How Duke Advances in the Bracket of DeathPosted by Chris Kehoe on March 21st, 2014
Upon first glance, Duke had to be happy about not landing out West in Arizona’s bracket, where Duke has traditionally struggled to win. But after that initial glance, Duke found themselves in what pundits have dubbed the ‘Bracket of Death’ along with underseeded Louisville, undefeated Wichita State, and Big Ten champions Michigan. Duke will have their work cut out for them in this bracket, with three teams who were in last year’s Final Four in the same region. But Duke shouldn’t look past their first round opponent, the Mercer Bears, champions of the Atlantic Sun, who knocked off last year’s darling Florida Gulf Coast in their conference championship. Mercer is an extremely capable offensive force this year, not on the level that Duke is, but still extremely capable in their own right. While only ranked 111th in tempo-free offense, Mercer has great rankings in traditional statistics compared to the rest of the nation. The Bears are 25th in team PPG, 38th in RPG, 10th in APG, and 29th in FG% in the entire nation.
- KenPom projection: Duke 79, Mercer 67 (Duke 88%, Mercer 12%)
- FiveThirtyEight.com projection: Duke 92.9%, Mercer 7.1%
This promises to be an exciting offensive shootout in Raleigh, where Duke has an obvious home court advantage of playing in their state and in an area they know quite well. Both Duke and Mercer struggle defensively, so points will likely be at a premium in their matchup. Both are extremely capable three point shooting teams, and they take advantage of that strength by letting it fly early and often. While the star power on Duke is known to almost everyone, Mercer has a stud of their own in senior guard Langston Hall. He is one half of a terrific backcourt with Anthony White, but what separates Mercer from traditional small schools is their size. Most successful small schools have elite guard play as there is a large pool of smaller and talented players with guard skills to recruit from nationwide. What often separates the big-time schools from these mid-major schools is the presence of star big men, or at least serviceable size upwards of 6’9” on their rosters. And Mercer has some big bodies on its roster, which may prove difficult for Duke to counter, as size and defense tends to be their Achilles heel.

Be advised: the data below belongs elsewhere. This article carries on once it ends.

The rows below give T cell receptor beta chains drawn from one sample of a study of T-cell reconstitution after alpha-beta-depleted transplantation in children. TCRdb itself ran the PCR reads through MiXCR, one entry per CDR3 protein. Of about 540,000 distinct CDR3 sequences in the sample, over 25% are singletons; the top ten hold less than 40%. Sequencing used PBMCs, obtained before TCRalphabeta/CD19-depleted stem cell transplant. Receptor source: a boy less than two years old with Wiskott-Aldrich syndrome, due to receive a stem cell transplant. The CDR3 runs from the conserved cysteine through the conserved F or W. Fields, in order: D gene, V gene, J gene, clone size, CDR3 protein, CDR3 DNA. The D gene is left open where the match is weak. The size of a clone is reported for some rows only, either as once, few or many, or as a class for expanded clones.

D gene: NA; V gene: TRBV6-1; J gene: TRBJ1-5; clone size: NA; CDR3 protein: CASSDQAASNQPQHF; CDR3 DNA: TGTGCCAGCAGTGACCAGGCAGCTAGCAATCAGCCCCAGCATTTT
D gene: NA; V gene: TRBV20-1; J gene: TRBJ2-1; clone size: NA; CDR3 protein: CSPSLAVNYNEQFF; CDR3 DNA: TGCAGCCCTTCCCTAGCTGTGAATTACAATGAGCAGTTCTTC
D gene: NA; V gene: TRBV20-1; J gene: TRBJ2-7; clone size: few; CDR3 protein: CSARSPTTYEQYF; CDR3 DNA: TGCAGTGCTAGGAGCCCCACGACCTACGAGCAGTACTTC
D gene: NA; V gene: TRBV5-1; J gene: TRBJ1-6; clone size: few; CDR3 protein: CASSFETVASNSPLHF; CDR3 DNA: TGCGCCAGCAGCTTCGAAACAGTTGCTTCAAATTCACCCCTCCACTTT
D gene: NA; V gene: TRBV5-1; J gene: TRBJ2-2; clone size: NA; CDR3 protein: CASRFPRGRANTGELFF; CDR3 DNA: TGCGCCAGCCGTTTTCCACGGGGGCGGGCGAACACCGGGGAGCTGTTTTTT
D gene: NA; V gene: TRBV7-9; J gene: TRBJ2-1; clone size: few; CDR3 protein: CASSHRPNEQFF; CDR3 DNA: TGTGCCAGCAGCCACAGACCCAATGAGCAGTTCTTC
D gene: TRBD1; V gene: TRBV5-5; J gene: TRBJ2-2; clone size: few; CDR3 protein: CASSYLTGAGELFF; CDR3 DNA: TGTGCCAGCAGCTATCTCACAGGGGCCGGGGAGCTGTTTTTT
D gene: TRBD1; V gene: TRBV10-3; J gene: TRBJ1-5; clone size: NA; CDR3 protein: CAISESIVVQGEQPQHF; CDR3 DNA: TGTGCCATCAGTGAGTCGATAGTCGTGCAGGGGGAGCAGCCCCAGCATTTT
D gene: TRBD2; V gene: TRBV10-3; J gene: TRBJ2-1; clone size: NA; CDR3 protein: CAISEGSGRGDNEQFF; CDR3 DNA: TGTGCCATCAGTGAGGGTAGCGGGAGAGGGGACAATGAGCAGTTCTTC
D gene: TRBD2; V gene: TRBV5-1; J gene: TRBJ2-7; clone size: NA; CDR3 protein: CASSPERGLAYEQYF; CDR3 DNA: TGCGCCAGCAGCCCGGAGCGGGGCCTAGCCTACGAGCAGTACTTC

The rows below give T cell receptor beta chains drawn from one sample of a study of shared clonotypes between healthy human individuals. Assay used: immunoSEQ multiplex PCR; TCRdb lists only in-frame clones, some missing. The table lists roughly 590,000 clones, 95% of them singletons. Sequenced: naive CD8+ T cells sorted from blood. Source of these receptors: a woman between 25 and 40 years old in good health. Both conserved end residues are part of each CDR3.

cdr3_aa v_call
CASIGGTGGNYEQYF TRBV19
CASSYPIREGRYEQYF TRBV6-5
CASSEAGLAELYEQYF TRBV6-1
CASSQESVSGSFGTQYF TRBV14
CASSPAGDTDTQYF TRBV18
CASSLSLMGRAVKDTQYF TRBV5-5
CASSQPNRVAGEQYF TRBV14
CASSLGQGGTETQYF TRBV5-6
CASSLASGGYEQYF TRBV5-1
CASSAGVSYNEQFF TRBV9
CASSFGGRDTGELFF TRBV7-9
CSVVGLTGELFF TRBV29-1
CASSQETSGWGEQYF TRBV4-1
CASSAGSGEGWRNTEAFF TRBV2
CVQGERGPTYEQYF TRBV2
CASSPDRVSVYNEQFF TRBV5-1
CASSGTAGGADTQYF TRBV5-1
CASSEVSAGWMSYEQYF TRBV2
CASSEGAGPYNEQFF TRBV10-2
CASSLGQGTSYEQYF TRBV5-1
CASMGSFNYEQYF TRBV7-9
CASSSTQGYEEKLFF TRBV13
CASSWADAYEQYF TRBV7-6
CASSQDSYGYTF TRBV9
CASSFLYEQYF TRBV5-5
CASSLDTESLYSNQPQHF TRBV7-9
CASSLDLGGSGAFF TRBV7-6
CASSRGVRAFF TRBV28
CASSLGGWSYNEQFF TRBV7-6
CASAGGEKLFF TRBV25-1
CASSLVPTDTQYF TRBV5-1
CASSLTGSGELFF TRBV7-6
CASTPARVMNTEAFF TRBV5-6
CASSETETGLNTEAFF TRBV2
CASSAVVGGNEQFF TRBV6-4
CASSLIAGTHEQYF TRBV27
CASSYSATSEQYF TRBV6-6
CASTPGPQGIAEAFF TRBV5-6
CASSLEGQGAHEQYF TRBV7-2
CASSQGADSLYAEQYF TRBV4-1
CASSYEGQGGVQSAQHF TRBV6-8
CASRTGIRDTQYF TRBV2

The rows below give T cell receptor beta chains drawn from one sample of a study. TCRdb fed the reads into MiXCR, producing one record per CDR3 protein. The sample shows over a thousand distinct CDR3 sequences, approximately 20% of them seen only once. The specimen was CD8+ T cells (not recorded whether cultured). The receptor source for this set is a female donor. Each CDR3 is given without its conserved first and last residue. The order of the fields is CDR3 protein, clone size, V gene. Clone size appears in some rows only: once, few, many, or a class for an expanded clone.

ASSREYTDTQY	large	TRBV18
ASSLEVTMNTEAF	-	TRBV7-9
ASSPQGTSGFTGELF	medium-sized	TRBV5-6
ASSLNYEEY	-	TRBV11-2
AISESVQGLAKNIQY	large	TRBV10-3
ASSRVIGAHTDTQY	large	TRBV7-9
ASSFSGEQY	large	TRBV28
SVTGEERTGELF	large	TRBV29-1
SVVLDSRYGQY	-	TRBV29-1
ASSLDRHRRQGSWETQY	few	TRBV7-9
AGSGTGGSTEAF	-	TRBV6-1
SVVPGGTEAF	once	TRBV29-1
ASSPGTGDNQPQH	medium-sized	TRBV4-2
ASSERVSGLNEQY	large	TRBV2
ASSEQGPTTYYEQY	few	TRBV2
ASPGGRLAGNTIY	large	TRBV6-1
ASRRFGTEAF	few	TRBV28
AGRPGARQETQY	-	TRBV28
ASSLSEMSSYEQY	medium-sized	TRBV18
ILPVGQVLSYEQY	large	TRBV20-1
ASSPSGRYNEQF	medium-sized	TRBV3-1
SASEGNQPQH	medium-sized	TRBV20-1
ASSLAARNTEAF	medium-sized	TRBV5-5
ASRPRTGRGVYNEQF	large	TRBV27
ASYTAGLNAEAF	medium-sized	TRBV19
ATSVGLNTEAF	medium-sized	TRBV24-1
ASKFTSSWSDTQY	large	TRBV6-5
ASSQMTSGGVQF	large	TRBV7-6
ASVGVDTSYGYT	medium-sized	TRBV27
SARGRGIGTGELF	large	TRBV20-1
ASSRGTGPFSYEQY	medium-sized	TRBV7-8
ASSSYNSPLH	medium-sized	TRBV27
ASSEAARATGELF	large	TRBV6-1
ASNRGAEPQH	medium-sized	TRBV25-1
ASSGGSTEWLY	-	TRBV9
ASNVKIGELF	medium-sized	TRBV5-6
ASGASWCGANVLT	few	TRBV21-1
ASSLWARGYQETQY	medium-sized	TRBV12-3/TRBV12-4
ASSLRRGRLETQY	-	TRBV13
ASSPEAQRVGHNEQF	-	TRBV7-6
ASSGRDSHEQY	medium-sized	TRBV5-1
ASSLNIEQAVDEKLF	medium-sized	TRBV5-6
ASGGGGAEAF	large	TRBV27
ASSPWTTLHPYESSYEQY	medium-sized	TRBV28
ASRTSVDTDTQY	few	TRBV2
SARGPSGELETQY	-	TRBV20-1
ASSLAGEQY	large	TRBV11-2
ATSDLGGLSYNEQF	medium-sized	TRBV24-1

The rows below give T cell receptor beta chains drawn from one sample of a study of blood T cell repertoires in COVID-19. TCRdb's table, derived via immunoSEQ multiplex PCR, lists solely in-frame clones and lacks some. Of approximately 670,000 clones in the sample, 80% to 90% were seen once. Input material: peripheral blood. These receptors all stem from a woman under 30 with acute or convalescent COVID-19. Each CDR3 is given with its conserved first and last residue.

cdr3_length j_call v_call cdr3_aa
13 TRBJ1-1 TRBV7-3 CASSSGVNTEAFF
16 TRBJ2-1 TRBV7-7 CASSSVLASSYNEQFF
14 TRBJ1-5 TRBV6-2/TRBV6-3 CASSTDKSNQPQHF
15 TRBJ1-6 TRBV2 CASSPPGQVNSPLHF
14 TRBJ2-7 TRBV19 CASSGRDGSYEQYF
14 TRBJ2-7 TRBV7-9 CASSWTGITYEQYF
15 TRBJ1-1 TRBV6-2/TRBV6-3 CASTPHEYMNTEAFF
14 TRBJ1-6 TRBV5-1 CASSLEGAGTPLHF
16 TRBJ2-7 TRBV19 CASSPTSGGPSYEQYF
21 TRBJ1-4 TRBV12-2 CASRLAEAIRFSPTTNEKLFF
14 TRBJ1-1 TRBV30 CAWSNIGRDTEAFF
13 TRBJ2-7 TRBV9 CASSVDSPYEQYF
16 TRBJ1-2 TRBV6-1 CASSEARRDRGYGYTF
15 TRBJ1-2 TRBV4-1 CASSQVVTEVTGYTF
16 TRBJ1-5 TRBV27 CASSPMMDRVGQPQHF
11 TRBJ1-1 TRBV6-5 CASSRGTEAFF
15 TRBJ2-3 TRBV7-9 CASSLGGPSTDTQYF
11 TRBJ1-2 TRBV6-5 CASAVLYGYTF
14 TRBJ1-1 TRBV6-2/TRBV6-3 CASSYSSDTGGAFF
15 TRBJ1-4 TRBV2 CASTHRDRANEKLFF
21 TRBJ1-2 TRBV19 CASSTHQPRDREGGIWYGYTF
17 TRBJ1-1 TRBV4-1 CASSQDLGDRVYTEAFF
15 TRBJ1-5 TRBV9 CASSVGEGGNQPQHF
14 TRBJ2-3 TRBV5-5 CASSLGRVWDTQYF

Playing 6’8” Jabari Parker often at the four and sometimes as a center, Duke doesn’t have an abundance of frontcourt players, and while Amile Jefferson starts at center, he is 6’9” and extremely skinny. Marshall Plumlee coming off the bench, a true seven-footer, doesn’t play consistent enough minutes at the moment to be relied upon as a balancing force to other teams’ size. Meanwhile Mercer sports 6’10” senior Daniel Coursey and bring a 6’11”, 250 pound Monty Brown off the bench, which could throw Duke’s defensive matchups out of whack. But on the other side of that, these guys would have to match up with Duke’s speedier forward-centric lineups and chase them on the perimeter and in transition. This is a matchup worth exploring as Mercer may try to pound Duke in the paint, a weakness of theirs, or stick with a smaller lineup to try and hang with Duke’s run and gun style of play centered around Parker and sophomore Rodney Hood.
While the projections above come from extremely successful systems and algorithms that have withstood a relative test of time, Duke may be more at risk than is assumed by the percentages. Mercer is no slouch and Duke has lost worse games this year, notably to Wake Forest and Notre Dame, and almost lost a squeaker at home to Vermont. While Mercer hasn’t played a team like Duke all season long, few have, they have played some high-major teams so they have a good idea what to expect. Losing a close one to tournament team Texas in their opener and a less-close game to #5 Oklahoma gives Mercer a good idea what type of size and pace to expect in this game with Duke. Beating Dunk City shows they are not to be underestimated and Duke will need to hit shots and lock down Hall and Coursey to survive and advance. Duke certainly should win, as their talent far outstrips Mercer, but they have shown before that nothing is a given with this team.